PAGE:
In the article, “11 Ways to Tell if Someone is Telling You the Truth, According to Science,” Erica Florentine lists ways to tell if someone is speaking the truth:

  1. Their story is long and detailed
  2. They’re holding the right amount of eye contact
  3. Their breathing is steady
  4. Their voice is steady, too
  5. They neglect to blame negative outside forces
  6. You haven’t noticed them touching their nose
  7. They’re not covering their throat
  8. Their rate of blinking doesn’t change
  9. They’re speaking in complete sentences
  10. There’s no fake smile in sight
  11. Your instincts are telling you it’s the truth

We all accept some basic truths: there are seven days in a week; death is natural; humans need food, air, and water to survive; and we can’t live without our electronic devices.

As we travel the path of life, we end up absorbing some weird beliefs such as the earth is flat, humans will not exist by the end of the century because of pollution, Earth is only seven thousand years old, or the world will end on a certain date. Also, nothing is permanent, as every belief can be rejected or replaced at a later time.

The question is how do individuals accept the truth? It is a complicated process. Many of them rely on authoritative sources, such as science, Holy Scripture, gurus, the Internet, and so on. The power of comprehension also plays a key role. It happens through the mind and the heart. The intellectual faculty processes the incoming information and accepts it as part of reality. For example, I believe in evolution, that the Earth is round, and that atoms exist. I can’t prove or witness any of them, so I rely on scientific facts. Anything that goes through my senses to my brain is rigorously examined before it becomes part of me.

When it comes to taking baby aspirin, I am totally confused. I have heard conflicting advice from scientists, my cardiologist, and the media. I am shaking my head like Elvis. 

At a social level, I embrace the oneness of humanity, consider helping others as a good thing, believe equality of gender is an undeniable truth, and trust that acquiring the right skills is a ticket to success in life. Again, it is credible sources, personal experience, and my own power of comprehension that allow my inner self to be filled with ideas that I can accept with a peaceful and clear conscience. But I am also open to different ideas.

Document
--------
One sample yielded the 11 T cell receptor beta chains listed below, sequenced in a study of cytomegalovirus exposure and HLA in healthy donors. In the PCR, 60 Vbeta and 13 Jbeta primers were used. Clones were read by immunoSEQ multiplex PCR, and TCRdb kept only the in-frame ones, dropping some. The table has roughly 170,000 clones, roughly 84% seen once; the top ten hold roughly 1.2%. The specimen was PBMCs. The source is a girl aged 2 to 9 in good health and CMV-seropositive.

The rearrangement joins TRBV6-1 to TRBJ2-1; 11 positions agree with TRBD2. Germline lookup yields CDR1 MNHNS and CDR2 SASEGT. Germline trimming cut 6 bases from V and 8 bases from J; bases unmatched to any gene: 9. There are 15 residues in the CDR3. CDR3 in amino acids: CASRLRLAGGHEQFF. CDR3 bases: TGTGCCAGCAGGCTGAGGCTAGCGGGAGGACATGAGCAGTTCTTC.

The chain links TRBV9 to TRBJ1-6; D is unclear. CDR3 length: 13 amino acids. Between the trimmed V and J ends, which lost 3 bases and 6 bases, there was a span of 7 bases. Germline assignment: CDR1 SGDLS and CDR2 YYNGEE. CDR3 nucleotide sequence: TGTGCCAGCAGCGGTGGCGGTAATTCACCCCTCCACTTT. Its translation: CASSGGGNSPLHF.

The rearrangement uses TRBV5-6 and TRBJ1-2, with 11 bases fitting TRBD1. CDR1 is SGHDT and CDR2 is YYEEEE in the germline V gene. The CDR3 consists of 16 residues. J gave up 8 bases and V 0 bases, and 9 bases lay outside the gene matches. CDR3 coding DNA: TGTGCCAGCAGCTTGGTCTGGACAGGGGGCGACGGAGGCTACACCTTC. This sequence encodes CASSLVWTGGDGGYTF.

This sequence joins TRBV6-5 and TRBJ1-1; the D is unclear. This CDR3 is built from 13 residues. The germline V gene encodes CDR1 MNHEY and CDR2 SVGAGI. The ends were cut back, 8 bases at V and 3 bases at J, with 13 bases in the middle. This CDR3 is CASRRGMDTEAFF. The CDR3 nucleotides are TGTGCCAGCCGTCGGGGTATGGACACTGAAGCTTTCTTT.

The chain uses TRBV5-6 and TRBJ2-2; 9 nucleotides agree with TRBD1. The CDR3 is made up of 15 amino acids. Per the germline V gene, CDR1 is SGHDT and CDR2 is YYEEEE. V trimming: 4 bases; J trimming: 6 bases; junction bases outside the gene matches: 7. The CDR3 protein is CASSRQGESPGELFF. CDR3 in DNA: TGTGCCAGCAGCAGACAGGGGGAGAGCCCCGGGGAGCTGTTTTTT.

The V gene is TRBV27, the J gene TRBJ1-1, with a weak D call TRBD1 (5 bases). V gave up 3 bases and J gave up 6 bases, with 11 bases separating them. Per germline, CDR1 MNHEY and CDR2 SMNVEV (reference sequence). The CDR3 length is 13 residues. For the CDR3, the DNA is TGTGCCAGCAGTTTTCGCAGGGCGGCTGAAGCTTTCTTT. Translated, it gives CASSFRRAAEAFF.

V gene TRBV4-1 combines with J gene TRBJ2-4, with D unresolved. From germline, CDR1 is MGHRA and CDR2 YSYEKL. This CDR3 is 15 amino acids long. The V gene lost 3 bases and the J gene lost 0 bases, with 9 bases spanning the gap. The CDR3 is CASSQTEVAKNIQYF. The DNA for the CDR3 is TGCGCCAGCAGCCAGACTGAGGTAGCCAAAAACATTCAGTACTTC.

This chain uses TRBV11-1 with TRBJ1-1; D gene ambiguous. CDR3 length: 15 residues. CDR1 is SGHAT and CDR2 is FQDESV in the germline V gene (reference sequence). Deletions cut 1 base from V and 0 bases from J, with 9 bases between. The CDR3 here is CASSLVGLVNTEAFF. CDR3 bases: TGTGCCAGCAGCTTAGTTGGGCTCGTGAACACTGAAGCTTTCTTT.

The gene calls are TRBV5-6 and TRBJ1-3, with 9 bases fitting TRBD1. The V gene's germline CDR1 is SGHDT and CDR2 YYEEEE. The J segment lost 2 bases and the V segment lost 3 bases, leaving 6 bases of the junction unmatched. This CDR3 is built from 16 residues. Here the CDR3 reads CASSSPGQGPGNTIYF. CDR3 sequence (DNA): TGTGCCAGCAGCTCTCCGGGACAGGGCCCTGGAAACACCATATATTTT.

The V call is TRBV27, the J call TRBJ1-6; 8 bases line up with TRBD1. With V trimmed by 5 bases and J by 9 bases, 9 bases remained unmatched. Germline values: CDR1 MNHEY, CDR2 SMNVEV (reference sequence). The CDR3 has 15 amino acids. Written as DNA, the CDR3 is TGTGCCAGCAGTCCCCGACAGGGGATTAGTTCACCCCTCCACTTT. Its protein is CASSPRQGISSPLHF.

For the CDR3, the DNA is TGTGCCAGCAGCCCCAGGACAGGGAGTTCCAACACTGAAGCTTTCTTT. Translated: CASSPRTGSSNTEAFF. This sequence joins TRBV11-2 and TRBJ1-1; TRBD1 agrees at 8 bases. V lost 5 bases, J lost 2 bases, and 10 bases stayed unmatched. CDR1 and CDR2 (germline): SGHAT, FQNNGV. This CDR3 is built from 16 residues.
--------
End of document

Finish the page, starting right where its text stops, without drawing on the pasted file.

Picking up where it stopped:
I accept life after death, not in re-incarnation to Earth. I am unable to prove it one way or another. For sure, after my passing, I’ll find out and possibly change my mind on re-incarnation and many other issues.

There is another kind of belief that comes through the heart. For example, after being an atheist, I now believe in a Creator. I have never met this all-powerful, compassionate, and all-loving Being, yet I accept it as reality. Simply put, I feel the Divine presence, and that is good enough for me. The spiritual realm cannot be proved scientifically or by rational thinking. I have met many who have never been schooled in intellectual learning, yet they are as certain as the light from the morning sun that there exists a spiritual reality. In some cases, their conviction is so deep and intense that they will sacrifice their lives to defend their belief in the Divine.

One thing of which we are certain—no one will knowingly accept a falsehood. Also, we feel cheated when we believe a fact and later find that it was a lie. How do we safeguard our integrity from being hijacked by fake data, misinformation, and manipulations? Remember, many would love to control our minds and hearts for their own personal, political, or corporate benefits.

How do we avoid being cheated? Independent investigation of truth, as Dr. David R. Hawkins mentioned in his book, is the key to avoid being cheated with falsehood. Whatever is in your consciousness is yours, and there is no denying it, just as whatever goes into your stomach is your responsibility.